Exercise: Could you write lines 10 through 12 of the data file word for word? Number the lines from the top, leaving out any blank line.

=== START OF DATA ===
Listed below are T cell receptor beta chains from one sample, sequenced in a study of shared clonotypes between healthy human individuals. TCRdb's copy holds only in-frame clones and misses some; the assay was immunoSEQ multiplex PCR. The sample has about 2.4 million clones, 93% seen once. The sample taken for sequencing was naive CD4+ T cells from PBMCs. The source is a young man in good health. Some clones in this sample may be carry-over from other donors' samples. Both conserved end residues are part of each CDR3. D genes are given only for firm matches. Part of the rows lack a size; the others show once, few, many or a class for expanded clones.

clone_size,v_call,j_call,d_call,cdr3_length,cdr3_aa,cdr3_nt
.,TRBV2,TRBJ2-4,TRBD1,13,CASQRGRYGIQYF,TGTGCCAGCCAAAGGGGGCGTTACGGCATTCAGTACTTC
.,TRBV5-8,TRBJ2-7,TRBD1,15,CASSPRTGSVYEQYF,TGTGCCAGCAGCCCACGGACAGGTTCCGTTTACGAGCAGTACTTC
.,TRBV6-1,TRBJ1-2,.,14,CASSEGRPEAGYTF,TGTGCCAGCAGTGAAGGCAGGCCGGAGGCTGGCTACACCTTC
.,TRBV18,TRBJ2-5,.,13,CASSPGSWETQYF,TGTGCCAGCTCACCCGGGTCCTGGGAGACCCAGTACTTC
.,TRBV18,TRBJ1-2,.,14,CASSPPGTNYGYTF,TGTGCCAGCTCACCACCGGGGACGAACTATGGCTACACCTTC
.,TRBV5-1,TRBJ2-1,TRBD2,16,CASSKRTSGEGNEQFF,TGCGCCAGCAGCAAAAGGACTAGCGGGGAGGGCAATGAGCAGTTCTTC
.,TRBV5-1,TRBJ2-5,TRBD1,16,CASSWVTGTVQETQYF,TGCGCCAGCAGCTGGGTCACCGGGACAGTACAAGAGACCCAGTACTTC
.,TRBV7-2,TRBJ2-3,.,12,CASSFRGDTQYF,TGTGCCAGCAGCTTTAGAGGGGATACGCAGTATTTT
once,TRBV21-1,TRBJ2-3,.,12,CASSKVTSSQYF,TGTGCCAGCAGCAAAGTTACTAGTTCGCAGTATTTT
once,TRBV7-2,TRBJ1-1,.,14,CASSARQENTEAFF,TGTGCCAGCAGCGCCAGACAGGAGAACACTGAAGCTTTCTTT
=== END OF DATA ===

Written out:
.,TRBV7-2,TRBJ2-3,.,12,CASSFRGDTQYF,TGTGCCAGCAGCTTTAGAGGGGATACGCAGTATTTT
once,TRBV21-1,TRBJ2-3,.,12,CASSKVTSSQYF,TGTGCCAGCAGCAAAGTTACTAGTTCGCAGTATTTT
once,TRBV7-2,TRBJ1-1,.,14,CASSARQENTEAFF,TGTGCCAGCAGCGCCAGACAGGAGAACACTGAAGCTTTCTTT